The Winnie-the-Pooh Method of Writing
This guest article by D.H. Parker might help you feel less guilt about your writing. I appreciate her sharing her thoughts with all of us. We all have our own methods and we need to embrace them and do the best that we can with them.
I recently re-read the original (as opposed to the Disneyfied) Winnie-The-Pooh and The House At Pooh Corner. I do that every now and then because I love teddy bears in general and Winnie-the-Pooh in particular. This time I discovered a curious and interesting thing:
I create my fiction like Pooh creates poems.
Fiction writers seem to divide into two main methods of creating. Either they plot out a story before they begin it, or they mostly don’t. I have yet to be able to plot out a book beforehand. I’ve tried more than once.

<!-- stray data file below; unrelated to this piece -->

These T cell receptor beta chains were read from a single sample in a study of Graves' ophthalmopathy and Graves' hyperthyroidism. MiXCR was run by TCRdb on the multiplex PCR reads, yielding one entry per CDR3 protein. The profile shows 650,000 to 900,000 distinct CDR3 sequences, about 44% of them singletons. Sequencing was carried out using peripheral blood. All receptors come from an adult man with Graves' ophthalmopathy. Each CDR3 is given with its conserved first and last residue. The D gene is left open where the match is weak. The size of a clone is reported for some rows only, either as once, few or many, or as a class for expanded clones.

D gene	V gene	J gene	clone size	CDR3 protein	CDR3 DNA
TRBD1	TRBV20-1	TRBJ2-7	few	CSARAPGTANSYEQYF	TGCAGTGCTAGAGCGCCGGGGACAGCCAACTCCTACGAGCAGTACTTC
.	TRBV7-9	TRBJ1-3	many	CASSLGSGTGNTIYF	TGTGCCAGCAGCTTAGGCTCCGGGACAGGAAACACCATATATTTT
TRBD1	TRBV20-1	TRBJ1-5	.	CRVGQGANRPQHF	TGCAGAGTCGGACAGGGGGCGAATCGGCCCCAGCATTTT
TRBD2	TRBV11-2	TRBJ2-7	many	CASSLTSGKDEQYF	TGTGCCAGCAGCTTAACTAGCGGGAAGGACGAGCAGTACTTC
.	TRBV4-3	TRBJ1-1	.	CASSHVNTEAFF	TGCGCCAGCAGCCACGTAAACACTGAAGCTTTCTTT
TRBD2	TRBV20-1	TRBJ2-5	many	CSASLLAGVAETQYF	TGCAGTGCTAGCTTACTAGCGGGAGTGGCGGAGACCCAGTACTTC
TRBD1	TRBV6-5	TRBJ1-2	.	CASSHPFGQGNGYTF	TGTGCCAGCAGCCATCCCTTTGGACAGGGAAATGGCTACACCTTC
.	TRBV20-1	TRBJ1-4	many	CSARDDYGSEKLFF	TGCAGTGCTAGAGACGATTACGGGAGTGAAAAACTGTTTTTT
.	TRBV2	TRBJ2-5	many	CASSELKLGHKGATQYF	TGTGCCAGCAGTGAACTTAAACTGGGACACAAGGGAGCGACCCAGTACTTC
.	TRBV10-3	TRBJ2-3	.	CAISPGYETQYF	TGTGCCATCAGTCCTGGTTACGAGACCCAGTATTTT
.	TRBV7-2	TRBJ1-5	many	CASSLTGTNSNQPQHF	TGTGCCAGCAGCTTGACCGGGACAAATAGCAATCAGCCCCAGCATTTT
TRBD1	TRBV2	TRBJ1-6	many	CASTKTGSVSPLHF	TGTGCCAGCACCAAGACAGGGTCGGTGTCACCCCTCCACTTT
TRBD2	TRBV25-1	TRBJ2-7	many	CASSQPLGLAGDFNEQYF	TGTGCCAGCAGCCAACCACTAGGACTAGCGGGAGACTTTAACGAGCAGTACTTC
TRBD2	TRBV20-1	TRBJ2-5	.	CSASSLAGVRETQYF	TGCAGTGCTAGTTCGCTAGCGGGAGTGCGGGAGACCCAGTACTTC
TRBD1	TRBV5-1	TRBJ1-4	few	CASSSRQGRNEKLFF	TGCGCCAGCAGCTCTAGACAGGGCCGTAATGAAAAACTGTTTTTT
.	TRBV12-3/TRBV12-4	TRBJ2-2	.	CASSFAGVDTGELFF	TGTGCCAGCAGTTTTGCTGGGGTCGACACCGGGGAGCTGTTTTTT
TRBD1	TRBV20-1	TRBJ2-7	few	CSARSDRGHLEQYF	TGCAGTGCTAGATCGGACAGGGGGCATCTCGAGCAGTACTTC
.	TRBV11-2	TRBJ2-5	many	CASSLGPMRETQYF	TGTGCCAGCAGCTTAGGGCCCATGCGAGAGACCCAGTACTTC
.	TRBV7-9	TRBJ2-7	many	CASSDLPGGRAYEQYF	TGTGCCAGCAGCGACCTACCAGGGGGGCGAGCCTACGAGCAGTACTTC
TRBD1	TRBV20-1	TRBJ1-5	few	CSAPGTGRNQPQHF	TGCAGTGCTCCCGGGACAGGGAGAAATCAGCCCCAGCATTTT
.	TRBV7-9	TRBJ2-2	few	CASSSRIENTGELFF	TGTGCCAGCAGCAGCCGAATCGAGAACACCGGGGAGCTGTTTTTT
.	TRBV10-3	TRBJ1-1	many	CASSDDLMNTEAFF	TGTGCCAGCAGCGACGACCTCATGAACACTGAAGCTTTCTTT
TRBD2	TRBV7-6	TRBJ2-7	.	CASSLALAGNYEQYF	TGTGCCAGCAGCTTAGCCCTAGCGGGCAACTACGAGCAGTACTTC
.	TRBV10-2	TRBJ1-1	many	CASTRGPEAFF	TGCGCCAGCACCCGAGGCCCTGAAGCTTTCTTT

I figured it would save a lot of re-writing and agonizing over what happens next. So I tried agonizing over outlining instead–only to discover that the more I tried to outline, the less interest I had in the story. Maybe it’s lack of discipline. Maybe it’s just the way my mind is built.
But back to the Pooh method: In chapter Vlll of Winnie-The-Pooh, Pooh gets a sudden thought for a song. He has a first line, but can’t get any further. Nothing more would come.
“Very well, then,” he said, “I shall sing that first line twice, and perhaps if I sing it very quickly, I shall find myself singing the third and fourth lines before I have time to think of them, and that will be a Good Song.”
He did, and it was.
In Chapter ll of The House at Pooh Corner, Pooh asks for an opinion on a new poem.
“Do you like it, Piglet?”
“All except the shillings,” said Piglet. “I don’t think they ought to be there.”
“They wanted to come in after the pounds,” explained Pooh, “so I let them. It is the best way to write poetry, letting things come.”
Now I know. I create like Winnie-the-Pooh. If that means my brain is stuffed with fluff, so be it.